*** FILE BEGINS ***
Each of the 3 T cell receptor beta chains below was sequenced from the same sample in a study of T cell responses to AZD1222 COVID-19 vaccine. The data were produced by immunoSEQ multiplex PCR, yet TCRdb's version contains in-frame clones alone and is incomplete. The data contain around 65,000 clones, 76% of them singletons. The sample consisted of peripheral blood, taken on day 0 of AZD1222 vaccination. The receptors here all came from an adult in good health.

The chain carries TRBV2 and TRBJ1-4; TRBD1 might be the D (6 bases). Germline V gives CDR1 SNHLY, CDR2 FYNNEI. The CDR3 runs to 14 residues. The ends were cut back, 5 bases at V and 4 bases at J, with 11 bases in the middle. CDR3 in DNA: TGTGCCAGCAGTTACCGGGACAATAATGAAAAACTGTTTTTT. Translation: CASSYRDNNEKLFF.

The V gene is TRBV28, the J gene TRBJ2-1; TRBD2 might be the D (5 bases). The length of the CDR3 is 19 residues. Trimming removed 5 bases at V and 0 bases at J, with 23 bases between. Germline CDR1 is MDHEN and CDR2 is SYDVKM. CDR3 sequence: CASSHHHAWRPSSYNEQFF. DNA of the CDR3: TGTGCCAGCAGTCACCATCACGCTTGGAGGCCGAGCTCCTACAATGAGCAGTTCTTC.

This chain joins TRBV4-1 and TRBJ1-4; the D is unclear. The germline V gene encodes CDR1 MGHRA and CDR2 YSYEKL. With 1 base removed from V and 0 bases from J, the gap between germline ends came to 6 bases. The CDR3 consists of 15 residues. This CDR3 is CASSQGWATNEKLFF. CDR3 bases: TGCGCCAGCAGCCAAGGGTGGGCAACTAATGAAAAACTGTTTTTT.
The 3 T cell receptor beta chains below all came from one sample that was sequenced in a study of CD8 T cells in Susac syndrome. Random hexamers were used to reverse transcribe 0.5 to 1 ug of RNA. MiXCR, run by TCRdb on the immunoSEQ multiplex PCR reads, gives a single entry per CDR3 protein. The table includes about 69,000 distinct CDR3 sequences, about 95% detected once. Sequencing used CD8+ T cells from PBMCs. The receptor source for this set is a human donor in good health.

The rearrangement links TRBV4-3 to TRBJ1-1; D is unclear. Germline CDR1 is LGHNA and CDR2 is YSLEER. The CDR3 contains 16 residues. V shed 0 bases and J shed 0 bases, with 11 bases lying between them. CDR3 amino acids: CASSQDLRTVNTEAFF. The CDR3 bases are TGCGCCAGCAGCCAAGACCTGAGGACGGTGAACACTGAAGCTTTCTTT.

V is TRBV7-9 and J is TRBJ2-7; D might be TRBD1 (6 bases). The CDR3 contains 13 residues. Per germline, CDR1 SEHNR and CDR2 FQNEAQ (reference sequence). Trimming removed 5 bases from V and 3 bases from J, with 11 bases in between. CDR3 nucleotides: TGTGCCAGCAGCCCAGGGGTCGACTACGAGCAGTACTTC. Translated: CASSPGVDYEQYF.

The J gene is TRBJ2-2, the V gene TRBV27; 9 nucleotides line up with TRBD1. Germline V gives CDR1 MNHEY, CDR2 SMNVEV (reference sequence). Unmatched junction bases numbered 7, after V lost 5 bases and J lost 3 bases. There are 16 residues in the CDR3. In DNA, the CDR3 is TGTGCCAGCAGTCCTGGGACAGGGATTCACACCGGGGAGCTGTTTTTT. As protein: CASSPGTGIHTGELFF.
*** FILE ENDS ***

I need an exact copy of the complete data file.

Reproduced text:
Each of the 3 T cell receptor beta chains below was sequenced from the same sample in a study of T cell responses to AZD1222 COVID-19 vaccine. The data were produced by immunoSEQ multiplex PCR, yet TCRdb's version contains in-frame clones alone and is incomplete. The data contain around 65,000 clones, 76% of them singletons. The sample consisted of peripheral blood, taken on day 0 of AZD1222 vaccination. The receptors here all came from an adult in good health.

The chain carries TRBV2 and TRBJ1-4; TRBD1 might be the D (6 bases). Germline V gives CDR1 SNHLY, CDR2 FYNNEI. The CDR3 runs to 14 residues. The ends were cut back, 5 bases at V and 4 bases at J, with 11 bases in the middle. CDR3 in DNA: TGTGCCAGCAGTTACCGGGACAATAATGAAAAACTGTTTTTT. Translation: CASSYRDNNEKLFF.

The V gene is TRBV28, the J gene TRBJ2-1; TRBD2 might be the D (5 bases). The length of the CDR3 is 19 residues. Trimming removed 5 bases at V and 0 bases at J, with 23 bases between. Germline CDR1 is MDHEN and CDR2 is SYDVKM. CDR3 sequence: CASSHHHAWRPSSYNEQFF. DNA of the CDR3: TGTGCCAGCAGTCACCATCACGCTTGGAGGCCGAGCTCCTACAATGAGCAGTTCTTC.

This chain joins TRBV4-1 and TRBJ1-4; the D is unclear. The germline V gene encodes CDR1 MGHRA and CDR2 YSYEKL. With 1 base removed from V and 0 bases from J, the gap between germline ends came to 6 bases. The CDR3 consists of 15 residues. This CDR3 is CASSQGWATNEKLFF. CDR3 bases: TGCGCCAGCAGCCAAGGGTGGGCAACTAATGAAAAACTGTTTTTT.
The 3 T cell receptor beta chains below all came from one sample that was sequenced in a study of CD8 T cells in Susac syndrome. Random hexamers were used to reverse transcribe 0.5 to 1 ug of RNA. MiXCR, run by TCRdb on the immunoSEQ multiplex PCR reads, gives a single entry per CDR3 protein. The table includes about 69,000 distinct CDR3 sequences, about 95% detected once. Sequencing used CD8+ T cells from PBMCs. The receptor source for this set is a human donor in good health.

The rearrangement links TRBV4-3 to TRBJ1-1; D is unclear. Germline CDR1 is LGHNA and CDR2 is YSLEER. The CDR3 contains 16 residues. V shed 0 bases and J shed 0 bases, with 11 bases lying between them. CDR3 amino acids: CASSQDLRTVNTEAFF. The CDR3 bases are TGCGCCAGCAGCCAAGACCTGAGGACGGTGAACACTGAAGCTTTCTTT.

V is TRBV7-9 and J is TRBJ2-7; D might be TRBD1 (6 bases). The CDR3 contains 13 residues. Per germline, CDR1 SEHNR and CDR2 FQNEAQ (reference sequence). Trimming removed 5 bases from V and 3 bases from J, with 11 bases in between. CDR3 nucleotides: TGTGCCAGCAGCCCAGGGGTCGACTACGAGCAGTACTTC. Translated: CASSPGVDYEQYF.

The J gene is TRBJ2-2, the V gene TRBV27; 9 nucleotides line up with TRBD1. Germline V gives CDR1 MNHEY, CDR2 SMNVEV (reference sequence). Unmatched junction bases numbered 7, after V lost 5 bases and J lost 3 bases. There are 16 residues in the CDR3. In DNA, the CDR3 is TGTGCCAGCAGTCCTGGGACAGGGATTCACACCGGGGAGCTGTTTTTT. As protein: CASSPGTGIHTGELFF.